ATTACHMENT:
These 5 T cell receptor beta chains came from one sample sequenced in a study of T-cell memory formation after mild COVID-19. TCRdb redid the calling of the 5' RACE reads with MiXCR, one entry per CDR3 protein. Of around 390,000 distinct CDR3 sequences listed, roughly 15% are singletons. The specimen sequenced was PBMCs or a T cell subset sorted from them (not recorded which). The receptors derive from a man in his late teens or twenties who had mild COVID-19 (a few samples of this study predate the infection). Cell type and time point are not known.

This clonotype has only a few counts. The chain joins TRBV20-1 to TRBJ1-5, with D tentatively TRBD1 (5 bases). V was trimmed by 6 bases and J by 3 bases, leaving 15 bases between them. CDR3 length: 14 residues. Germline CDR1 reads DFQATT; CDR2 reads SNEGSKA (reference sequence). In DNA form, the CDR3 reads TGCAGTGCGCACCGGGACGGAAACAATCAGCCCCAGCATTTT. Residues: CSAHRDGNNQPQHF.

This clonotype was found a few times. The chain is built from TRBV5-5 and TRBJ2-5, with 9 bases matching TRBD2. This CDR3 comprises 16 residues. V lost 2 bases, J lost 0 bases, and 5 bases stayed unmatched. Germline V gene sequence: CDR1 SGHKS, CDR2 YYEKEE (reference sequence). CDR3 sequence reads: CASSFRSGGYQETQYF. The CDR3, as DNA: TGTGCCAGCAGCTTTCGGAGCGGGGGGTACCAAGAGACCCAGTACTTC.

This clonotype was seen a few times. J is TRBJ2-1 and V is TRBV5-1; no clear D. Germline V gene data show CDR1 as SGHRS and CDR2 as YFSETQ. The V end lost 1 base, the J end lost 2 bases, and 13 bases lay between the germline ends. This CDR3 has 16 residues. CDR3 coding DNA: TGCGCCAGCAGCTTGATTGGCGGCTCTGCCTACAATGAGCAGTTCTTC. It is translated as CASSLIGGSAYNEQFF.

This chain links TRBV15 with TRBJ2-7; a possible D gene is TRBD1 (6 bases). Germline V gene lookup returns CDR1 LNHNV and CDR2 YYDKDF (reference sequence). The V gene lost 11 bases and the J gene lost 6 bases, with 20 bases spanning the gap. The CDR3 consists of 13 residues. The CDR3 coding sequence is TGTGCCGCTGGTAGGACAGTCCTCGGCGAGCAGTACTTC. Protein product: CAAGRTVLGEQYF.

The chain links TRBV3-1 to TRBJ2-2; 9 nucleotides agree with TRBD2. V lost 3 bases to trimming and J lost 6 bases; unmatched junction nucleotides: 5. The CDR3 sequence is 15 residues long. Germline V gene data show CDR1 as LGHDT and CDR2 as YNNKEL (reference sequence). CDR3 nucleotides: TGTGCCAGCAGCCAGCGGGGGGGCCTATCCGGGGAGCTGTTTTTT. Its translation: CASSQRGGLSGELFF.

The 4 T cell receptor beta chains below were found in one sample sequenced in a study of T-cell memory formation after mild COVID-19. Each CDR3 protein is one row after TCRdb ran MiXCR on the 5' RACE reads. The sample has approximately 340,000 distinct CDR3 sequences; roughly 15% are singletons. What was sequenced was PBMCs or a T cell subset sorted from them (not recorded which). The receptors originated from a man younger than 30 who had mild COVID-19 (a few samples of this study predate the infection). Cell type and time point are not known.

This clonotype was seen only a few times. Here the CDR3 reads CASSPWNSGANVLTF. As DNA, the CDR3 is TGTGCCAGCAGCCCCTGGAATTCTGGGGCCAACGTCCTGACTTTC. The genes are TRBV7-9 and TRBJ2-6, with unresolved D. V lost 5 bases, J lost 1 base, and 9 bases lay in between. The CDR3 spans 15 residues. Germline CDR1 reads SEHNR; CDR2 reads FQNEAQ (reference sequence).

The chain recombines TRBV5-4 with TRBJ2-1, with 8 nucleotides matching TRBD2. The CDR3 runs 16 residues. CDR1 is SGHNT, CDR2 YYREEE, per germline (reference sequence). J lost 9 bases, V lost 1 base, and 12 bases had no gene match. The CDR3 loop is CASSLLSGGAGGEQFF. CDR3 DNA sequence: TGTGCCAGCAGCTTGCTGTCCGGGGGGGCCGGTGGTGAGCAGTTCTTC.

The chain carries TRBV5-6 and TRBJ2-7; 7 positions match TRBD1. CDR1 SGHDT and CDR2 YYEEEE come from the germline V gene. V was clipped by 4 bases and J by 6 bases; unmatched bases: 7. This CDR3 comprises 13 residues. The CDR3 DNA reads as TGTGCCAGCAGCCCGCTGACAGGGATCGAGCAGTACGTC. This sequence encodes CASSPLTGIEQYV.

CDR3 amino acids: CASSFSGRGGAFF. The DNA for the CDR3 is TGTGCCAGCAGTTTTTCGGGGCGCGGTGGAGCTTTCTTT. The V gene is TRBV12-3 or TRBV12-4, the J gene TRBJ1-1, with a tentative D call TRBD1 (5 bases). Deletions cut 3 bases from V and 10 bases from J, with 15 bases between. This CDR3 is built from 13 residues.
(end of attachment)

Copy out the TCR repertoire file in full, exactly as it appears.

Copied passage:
These 5 T cell receptor beta chains came from one sample sequenced in a study of T-cell memory formation after mild COVID-19. TCRdb redid the calling of the 5' RACE reads with MiXCR, one entry per CDR3 protein. Of around 390,000 distinct CDR3 sequences listed, roughly 15% are singletons. The specimen sequenced was PBMCs or a T cell subset sorted from them (not recorded which). The receptors derive from a man in his late teens or twenties who had mild COVID-19 (a few samples of this study predate the infection). Cell type and time point are not known.

This clonotype has only a few counts. The chain joins TRBV20-1 to TRBJ1-5, with D tentatively TRBD1 (5 bases). V was trimmed by 6 bases and J by 3 bases, leaving 15 bases between them. CDR3 length: 14 residues. Germline CDR1 reads DFQATT; CDR2 reads SNEGSKA (reference sequence). In DNA form, the CDR3 reads TGCAGTGCGCACCGGGACGGAAACAATCAGCCCCAGCATTTT. Residues: CSAHRDGNNQPQHF.

This clonotype was found a few times. The chain is built from TRBV5-5 and TRBJ2-5, with 9 bases matching TRBD2. This CDR3 comprises 16 residues. V lost 2 bases, J lost 0 bases, and 5 bases stayed unmatched. Germline V gene sequence: CDR1 SGHKS, CDR2 YYEKEE (reference sequence). CDR3 sequence reads: CASSFRSGGYQETQYF. The CDR3, as DNA: TGTGCCAGCAGCTTTCGGAGCGGGGGGTACCAAGAGACCCAGTACTTC.

This clonotype was seen a few times. J is TRBJ2-1 and V is TRBV5-1; no clear D. Germline V gene data show CDR1 as SGHRS and CDR2 as YFSETQ. The V end lost 1 base, the J end lost 2 bases, and 13 bases lay between the germline ends. This CDR3 has 16 residues. CDR3 coding DNA: TGCGCCAGCAGCTTGATTGGCGGCTCTGCCTACAATGAGCAGTTCTTC. It is translated as CASSLIGGSAYNEQFF.

This chain links TRBV15 with TRBJ2-7; a possible D gene is TRBD1 (6 bases). Germline V gene lookup returns CDR1 LNHNV and CDR2 YYDKDF (reference sequence). The V gene lost 11 bases and the J gene lost 6 bases, with 20 bases spanning the gap. The CDR3 consists of 13 residues. The CDR3 coding sequence is TGTGCCGCTGGTAGGACAGTCCTCGGCGAGCAGTACTTC. Protein product: CAAGRTVLGEQYF.

The chain links TRBV3-1 to TRBJ2-2; 9 nucleotides agree with TRBD2. V lost 3 bases to trimming and J lost 6 bases; unmatched junction nucleotides: 5. The CDR3 sequence is 15 residues long. Germline V gene data show CDR1 as LGHDT and CDR2 as YNNKEL (reference sequence). CDR3 nucleotides: TGTGCCAGCAGCCAGCGGGGGGGCCTATCCGGGGAGCTGTTTTTT. Its translation: CASSQRGGLSGELFF.

The 4 T cell receptor beta chains below were found in one sample sequenced in a study of T-cell memory formation after mild COVID-19. Each CDR3 protein is one row after TCRdb ran MiXCR on the 5' RACE reads. The sample has approximately 340,000 distinct CDR3 sequences; roughly 15% are singletons. What was sequenced was PBMCs or a T cell subset sorted from them (not recorded which). The receptors originated from a man younger than 30 who had mild COVID-19 (a few samples of this study predate the infection). Cell type and time point are not known.

This clonotype was seen only a few times. Here the CDR3 reads CASSPWNSGANVLTF. As DNA, the CDR3 is TGTGCCAGCAGCCCCTGGAATTCTGGGGCCAACGTCCTGACTTTC. The genes are TRBV7-9 and TRBJ2-6, with unresolved D. V lost 5 bases, J lost 1 base, and 9 bases lay in between. The CDR3 spans 15 residues. Germline CDR1 reads SEHNR; CDR2 reads FQNEAQ (reference sequence).

The chain recombines TRBV5-4 with TRBJ2-1, with 8 nucleotides matching TRBD2. The CDR3 runs 16 residues. CDR1 is SGHNT, CDR2 YYREEE, per germline (reference sequence). J lost 9 bases, V lost 1 base, and 12 bases had no gene match. The CDR3 loop is CASSLLSGGAGGEQFF. CDR3 DNA sequence: TGTGCCAGCAGCTTGCTGTCCGGGGGGGCCGGTGGTGAGCAGTTCTTC.

The chain carries TRBV5-6 and TRBJ2-7; 7 positions match TRBD1. CDR1 SGHDT and CDR2 YYEEEE come from the germline V gene. V was clipped by 4 bases and J by 6 bases; unmatched bases: 7. This CDR3 comprises 13 residues. The CDR3 DNA reads as TGTGCCAGCAGCCCGCTGACAGGGATCGAGCAGTACGTC. This sequence encodes CASSPLTGIEQYV.

CDR3 amino acids: CASSFSGRGGAFF. The DNA for the CDR3 is TGTGCCAGCAGTTTTTCGGGGCGCGGTGGAGCTTTCTTT. The V gene is TRBV12-3 or TRBV12-4, the J gene TRBJ1-1, with a tentative D call TRBD1 (5 bases). Deletions cut 3 bases from V and 10 bases from J, with 15 bases between. This CDR3 is built from 13 residues.